Mobile and broadband communications service providers find themselves in a challenging position. Network usage is growing rapidly -- 50% or more annually -- as subscribers consume huge quantities of bandwidth-intensive services from Google, Amazon, Netflix, Hulu and other content providers. Meanwhile, revenues are relatively flat, as content providers cash in at the carriers' expense.
Simply adding more bandwidth using traditional capex strategies is not sustainable. Existing network infrastructure designs are too costly and inefficient. What's needed is a paradigm shift that drives down capex and opex, while opening the door to the next-generation services that will keep carriers from becoming unprofitable commodity players.
How will carriers overcome this challenge? By moving to virtualized, software-defined and "cloudified" networks that transform not only carriers' cost structures but also their business models -- and their competitive stance. But how will they get from here to there? And where is "there" anyway? Like any major paradigm shift, this transformation will be incremental. The four advances below will lead to "cloudified" telecom networks that can support the though demands of modern enterprise customers.
1. Network functions virtualization
Virtualization has transformed the efficiency and flexibility of enterprise networks. Now, it's the telecom provider's turn -- and Network Functions Virtualization (NFV) is the first step in this direction. Instead of siloed, proprietary systems dedicated to specific network and service functions, these functions are performed in software on COTS hardware. In essence, this provides a "liquid pool" of dynamically allocated resources able to perform any function with policy-based control.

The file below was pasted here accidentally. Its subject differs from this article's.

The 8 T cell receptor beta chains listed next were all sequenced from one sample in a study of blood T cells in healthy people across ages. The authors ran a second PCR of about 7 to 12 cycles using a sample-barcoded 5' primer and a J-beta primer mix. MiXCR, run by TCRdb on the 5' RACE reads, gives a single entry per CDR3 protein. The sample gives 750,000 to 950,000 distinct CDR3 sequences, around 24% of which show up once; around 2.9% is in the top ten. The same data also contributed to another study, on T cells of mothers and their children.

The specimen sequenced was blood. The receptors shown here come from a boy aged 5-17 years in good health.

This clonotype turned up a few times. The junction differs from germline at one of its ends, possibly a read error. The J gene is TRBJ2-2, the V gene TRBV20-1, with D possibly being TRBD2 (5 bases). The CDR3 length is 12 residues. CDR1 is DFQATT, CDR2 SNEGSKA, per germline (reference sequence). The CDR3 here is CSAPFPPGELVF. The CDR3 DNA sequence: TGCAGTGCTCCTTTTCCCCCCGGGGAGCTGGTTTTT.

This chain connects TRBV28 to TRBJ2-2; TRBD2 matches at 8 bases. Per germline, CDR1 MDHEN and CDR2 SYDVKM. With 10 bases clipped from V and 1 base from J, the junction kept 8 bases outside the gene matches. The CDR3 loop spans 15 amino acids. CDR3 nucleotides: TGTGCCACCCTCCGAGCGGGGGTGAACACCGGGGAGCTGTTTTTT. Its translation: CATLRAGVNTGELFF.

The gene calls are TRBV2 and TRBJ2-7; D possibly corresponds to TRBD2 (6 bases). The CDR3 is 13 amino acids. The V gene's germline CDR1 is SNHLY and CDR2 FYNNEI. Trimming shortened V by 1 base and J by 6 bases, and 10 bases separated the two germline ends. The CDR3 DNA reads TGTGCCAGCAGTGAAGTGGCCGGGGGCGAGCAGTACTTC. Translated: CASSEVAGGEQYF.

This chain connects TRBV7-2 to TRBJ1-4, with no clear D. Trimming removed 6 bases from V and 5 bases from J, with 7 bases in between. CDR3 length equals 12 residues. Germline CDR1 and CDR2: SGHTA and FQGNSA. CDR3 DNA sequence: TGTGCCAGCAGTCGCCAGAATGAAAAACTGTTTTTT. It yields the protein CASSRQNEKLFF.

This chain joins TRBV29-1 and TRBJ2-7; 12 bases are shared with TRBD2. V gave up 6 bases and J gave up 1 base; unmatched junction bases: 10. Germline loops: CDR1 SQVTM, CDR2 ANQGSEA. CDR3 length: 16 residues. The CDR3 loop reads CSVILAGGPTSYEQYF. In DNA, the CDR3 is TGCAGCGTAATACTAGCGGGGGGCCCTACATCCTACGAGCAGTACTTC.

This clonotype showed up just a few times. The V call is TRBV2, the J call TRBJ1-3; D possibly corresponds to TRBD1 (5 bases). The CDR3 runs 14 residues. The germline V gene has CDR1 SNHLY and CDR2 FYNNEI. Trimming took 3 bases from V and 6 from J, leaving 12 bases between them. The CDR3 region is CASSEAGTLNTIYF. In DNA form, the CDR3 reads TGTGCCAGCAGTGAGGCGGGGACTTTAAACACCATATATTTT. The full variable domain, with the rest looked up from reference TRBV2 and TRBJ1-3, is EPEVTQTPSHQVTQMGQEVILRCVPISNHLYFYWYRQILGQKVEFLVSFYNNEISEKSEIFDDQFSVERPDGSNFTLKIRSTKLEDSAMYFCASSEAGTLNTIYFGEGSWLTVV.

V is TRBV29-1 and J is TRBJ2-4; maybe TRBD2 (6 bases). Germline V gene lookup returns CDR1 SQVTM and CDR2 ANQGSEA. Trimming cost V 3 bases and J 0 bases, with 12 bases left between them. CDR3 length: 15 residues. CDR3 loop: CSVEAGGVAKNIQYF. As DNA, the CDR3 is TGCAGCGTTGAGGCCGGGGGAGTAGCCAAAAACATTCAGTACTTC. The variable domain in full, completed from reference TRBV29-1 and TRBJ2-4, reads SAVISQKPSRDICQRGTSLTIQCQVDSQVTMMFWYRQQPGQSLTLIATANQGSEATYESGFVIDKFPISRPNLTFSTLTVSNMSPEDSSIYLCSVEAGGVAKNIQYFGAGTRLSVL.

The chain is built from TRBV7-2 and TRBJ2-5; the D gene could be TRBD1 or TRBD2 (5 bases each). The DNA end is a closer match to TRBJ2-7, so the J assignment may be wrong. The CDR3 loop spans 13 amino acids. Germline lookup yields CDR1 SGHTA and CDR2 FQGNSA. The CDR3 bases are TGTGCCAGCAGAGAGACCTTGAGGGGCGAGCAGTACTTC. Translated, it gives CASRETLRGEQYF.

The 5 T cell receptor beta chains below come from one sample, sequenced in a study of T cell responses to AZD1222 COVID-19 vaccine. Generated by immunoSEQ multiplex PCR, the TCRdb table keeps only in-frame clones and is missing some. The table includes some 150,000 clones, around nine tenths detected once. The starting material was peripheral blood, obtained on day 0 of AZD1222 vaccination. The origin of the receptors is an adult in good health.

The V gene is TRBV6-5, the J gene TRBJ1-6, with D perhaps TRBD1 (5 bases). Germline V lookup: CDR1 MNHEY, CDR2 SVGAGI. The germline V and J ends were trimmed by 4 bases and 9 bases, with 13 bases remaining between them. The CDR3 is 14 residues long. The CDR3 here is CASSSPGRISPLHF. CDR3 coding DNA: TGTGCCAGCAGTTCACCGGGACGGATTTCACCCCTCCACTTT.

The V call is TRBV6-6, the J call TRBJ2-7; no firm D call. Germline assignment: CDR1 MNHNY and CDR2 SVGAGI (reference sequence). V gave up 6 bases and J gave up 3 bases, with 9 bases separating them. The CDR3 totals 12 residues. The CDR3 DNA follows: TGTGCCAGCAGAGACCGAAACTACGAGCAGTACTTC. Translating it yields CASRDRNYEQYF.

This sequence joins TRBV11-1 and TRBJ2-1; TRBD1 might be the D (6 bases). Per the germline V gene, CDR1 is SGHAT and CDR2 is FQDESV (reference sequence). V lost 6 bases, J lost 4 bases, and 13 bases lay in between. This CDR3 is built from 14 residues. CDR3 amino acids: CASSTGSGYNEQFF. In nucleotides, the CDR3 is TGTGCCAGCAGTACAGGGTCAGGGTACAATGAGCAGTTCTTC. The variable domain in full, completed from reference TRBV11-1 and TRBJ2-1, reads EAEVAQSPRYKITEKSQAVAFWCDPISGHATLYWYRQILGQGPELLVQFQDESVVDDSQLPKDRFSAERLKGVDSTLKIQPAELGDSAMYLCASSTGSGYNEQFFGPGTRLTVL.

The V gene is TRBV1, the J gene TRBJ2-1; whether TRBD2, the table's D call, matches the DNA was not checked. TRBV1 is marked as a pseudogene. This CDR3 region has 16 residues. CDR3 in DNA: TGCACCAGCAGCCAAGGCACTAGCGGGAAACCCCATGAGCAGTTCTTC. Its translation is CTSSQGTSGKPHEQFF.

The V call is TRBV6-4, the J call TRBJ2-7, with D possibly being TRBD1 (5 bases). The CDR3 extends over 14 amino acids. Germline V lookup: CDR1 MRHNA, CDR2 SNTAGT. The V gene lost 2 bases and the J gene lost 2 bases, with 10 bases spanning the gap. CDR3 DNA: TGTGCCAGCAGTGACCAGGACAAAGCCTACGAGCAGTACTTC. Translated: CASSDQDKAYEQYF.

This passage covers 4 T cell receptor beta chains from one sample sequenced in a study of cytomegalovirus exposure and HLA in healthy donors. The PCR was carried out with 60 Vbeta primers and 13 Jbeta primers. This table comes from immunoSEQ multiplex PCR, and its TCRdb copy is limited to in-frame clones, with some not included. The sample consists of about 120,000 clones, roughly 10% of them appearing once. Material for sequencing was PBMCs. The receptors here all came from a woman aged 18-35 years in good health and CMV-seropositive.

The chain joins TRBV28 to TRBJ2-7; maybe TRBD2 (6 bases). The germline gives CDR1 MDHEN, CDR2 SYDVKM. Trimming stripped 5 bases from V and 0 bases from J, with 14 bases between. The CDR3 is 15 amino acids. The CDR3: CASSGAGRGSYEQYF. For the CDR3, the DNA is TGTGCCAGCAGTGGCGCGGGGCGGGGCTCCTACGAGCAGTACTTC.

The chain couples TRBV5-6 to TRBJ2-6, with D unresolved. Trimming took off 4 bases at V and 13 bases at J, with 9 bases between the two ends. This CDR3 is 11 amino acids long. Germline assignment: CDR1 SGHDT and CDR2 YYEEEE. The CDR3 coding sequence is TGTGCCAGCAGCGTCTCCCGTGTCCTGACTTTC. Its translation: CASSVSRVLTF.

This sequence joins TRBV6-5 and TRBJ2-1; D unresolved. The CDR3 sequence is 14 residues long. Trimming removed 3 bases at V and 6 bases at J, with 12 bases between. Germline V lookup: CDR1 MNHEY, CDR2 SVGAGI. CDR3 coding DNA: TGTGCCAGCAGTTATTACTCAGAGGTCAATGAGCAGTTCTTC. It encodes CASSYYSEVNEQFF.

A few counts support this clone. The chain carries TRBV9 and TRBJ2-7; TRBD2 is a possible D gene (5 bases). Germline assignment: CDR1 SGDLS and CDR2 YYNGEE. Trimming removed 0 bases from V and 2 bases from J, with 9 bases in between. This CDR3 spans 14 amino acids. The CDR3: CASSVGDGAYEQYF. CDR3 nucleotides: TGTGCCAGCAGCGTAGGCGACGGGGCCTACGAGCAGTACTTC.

Many telecom providers are also deploying software-defined networks (SDN) to further abstract the network's underlying data plane from the control plane and making it aware of the underlying switching infrastructure. Instead of each network component having to individually identify its peers and what it should be doing in the presence of those peers, SDN enables efficient centralized routing, significantly reducing operating costs.
This represents a revolutionary shift for telecom operators, dramatically driving down the cost of doing business while giving them a degree of agility they could only dream of with their rigid legacy architectures. This shift is already underway. A number of leading players are conducting trials of NFV implementations now, with plans to commence commercial deployments by 2016.
2. Virtualized resilience layer
Once operators have begun their virtualization journey through NFV, the next step is to migrate to cloud technologies that open the door to new revenue-generating opportunities. Adding sophisticated cloud orchestration capabilities enables operators to deliver innovative, new services that dynamically combine service elements and functions to create highly personalized subscriber experiences with self-provisioning. Sophisticated services once available only to large enterprise subscribers can now be delivered to SMEs or even individuals quickly and cost-effectively -- meaning profitably.